David Bourget (Western Ontario)
David Chalmers (ANU, NYU)
Rafael De Clercq
Jack Alan Reynolds
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Australasian Journal of Philosophy 86 (1):127 – 139 (2008)
According to the Humean theory of motivation, a person can only be motivated to act by a desire together with a relevantly related belief. More specifically, a person can only be motivated to ϕ by a desire to ψ together with a belief that ϕ-ing is a means to or a way of ψ-ing. In recent writings, Michael Smith gives what has become a very influential argument in favour of the Humean claim that desire is a necessary part of motivation, and a great deal has been written about Smith's defence of this Humean claim. However, no one has yet identified the fundamental weakness of his defence. The fundamental weakness is that there is no single conception of directions of fit that does all the work Smith needs it to do throughout the various stages of his defence.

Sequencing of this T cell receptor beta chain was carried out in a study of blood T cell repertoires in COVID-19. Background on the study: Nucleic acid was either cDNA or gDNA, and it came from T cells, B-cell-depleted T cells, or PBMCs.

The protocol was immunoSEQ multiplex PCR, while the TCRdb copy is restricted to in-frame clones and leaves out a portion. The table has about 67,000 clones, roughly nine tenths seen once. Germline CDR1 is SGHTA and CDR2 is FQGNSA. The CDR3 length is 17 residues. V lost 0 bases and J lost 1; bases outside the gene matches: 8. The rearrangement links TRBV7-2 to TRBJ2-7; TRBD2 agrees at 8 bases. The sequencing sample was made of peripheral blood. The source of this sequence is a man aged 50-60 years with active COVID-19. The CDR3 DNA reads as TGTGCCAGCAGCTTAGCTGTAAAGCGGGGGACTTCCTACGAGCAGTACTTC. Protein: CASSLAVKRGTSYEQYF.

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References found in this work BETA
D. Collins (1988). Belief, Desire, and Revision. Mind 97 (July):333-42.
Jonathan Dancy (1993). Moral Reasons. Blackwell.
I. L. Humberstone (1992). Direction of Fit. Mind 101 (401):59-83.
R. Jay Wallace (1990). How to Argue About Practical Reason. Mind 99 (395):355-385.
Richard Joyce (2001). The Myth of Morality. Cambridge University Press.
Citations of this work BETA
Steven Swartzer (2013). Appetitive Besires and the Fuss About Fit. Philosophical Studies 165 (3):975-988.
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